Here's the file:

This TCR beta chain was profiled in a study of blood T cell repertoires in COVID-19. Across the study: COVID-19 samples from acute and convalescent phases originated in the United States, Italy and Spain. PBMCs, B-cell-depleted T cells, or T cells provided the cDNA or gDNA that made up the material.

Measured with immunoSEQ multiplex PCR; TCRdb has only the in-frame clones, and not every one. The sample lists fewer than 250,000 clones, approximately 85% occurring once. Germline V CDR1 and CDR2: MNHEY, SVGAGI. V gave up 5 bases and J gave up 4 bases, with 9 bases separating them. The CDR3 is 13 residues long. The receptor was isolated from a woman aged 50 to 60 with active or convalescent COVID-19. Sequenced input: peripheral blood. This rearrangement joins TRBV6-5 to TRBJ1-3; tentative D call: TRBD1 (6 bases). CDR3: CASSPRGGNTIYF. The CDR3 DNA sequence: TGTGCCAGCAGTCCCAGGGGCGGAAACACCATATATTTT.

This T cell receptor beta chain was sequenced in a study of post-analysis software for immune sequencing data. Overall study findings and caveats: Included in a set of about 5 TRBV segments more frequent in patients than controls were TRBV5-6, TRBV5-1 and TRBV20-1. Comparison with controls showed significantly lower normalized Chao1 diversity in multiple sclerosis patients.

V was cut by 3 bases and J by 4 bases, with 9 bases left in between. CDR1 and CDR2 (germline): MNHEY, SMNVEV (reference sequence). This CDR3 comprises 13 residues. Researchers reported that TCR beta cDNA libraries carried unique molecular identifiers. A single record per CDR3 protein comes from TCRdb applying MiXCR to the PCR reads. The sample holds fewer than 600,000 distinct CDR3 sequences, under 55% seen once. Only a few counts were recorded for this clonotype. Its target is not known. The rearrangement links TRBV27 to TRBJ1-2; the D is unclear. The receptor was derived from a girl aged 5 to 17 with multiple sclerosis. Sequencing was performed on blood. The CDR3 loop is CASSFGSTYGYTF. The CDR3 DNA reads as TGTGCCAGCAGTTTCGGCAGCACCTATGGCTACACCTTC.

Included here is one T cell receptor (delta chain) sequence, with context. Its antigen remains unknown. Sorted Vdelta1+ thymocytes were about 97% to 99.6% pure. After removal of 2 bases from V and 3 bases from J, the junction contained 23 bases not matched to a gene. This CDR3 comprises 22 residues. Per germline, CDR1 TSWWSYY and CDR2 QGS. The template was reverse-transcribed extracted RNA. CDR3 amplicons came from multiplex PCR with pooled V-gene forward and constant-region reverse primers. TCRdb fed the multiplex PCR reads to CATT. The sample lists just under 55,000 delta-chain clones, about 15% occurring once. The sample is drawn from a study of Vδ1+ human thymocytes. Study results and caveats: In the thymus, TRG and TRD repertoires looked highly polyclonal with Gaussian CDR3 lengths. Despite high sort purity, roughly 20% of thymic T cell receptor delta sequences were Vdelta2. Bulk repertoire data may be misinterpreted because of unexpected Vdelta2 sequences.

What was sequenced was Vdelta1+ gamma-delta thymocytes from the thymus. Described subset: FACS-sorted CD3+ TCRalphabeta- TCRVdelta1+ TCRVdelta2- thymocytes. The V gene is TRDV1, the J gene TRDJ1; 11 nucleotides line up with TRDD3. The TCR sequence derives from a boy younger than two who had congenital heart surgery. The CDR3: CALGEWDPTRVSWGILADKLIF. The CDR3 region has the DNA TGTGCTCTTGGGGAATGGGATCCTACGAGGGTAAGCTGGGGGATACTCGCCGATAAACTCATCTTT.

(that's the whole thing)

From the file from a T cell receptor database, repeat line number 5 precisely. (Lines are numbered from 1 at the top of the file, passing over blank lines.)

Included here is one T cell receptor (delta chain) sequence, with context. Its antigen remains unknown. Sorted Vdelta1+ thymocytes were about 97% to 99.6% pure. After removal of 2 bases from V and 3 bases from J, the junction contained 23 bases not matched to a gene. This CDR3 comprises 22 residues. Per germline, CDR1 TSWWSYY and CDR2 QGS. The template was reverse-transcribed extracted RNA. CDR3 amplicons came from multiplex PCR with pooled V-gene forward and constant-region reverse primers. TCRdb fed the multiplex PCR reads to CATT. The sample lists just under 55,000 delta-chain clones, about 15% occurring once. The sample is drawn from a study of Vδ1+ human thymocytes. Study results and caveats: In the thymus, TRG and TRD repertoires looked highly polyclonal with Gaussian CDR3 lengths. Despite high sort purity, roughly 20% of thymic T cell receptor delta sequences were Vdelta2. Bulk repertoire data may be misinterpreted because of unexpected Vdelta2 sequences.